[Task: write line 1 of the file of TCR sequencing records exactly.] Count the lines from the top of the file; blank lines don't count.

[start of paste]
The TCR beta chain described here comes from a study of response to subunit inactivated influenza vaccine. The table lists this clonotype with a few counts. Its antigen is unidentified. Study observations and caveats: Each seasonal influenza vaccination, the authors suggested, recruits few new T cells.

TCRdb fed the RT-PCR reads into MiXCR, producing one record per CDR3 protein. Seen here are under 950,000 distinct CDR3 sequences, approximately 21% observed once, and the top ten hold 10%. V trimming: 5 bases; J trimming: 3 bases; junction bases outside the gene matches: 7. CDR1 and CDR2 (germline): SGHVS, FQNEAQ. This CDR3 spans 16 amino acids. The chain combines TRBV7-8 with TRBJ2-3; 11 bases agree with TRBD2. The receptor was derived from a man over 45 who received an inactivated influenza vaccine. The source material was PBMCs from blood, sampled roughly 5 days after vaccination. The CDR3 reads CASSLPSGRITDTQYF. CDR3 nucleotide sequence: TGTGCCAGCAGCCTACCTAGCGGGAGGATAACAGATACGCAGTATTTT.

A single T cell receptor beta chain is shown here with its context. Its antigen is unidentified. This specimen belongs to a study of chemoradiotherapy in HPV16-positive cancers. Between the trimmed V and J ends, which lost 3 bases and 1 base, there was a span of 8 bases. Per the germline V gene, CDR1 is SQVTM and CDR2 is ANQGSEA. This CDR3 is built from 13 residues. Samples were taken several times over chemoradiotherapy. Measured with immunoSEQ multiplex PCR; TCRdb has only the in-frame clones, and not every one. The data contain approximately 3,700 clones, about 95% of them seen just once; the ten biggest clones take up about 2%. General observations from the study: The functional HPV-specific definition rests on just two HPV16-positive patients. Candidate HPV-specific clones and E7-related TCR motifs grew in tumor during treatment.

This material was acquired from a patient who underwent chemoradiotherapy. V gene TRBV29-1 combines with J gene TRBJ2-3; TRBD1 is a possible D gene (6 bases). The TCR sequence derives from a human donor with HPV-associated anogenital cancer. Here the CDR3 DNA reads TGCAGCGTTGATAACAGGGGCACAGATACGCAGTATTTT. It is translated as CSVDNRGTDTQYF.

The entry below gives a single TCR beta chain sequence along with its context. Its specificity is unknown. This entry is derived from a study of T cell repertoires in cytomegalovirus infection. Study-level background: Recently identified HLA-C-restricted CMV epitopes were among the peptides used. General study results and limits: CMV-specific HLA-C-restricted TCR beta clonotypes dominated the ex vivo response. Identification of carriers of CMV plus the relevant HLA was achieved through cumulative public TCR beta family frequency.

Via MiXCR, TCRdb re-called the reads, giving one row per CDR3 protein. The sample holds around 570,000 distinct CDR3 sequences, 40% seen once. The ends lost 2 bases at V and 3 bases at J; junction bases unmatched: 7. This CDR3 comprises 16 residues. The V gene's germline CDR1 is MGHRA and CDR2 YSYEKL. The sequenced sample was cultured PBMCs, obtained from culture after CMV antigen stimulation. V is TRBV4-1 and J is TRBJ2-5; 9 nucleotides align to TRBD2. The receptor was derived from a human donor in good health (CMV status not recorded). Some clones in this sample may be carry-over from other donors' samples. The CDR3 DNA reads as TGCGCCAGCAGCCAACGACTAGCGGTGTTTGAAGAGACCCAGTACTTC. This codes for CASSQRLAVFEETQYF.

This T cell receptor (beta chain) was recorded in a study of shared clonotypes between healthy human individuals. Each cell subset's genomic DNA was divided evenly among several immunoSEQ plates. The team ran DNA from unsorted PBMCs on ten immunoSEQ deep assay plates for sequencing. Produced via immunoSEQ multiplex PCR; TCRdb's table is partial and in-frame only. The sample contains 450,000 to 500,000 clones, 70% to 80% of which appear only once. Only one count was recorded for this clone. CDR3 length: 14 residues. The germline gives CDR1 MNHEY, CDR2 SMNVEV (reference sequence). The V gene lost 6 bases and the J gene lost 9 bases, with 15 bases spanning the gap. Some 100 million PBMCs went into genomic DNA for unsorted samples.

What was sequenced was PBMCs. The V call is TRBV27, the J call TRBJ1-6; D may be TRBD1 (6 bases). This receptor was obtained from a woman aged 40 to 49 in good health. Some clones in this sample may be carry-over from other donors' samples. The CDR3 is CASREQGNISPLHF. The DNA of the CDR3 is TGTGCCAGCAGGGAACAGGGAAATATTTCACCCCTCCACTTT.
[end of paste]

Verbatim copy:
The TCR beta chain described here comes from a study of response to subunit inactivated influenza vaccine. The table lists this clonotype with a few counts. Its antigen is unidentified. Study observations and caveats: Each seasonal influenza vaccination, the authors suggested, recruits few new T cells.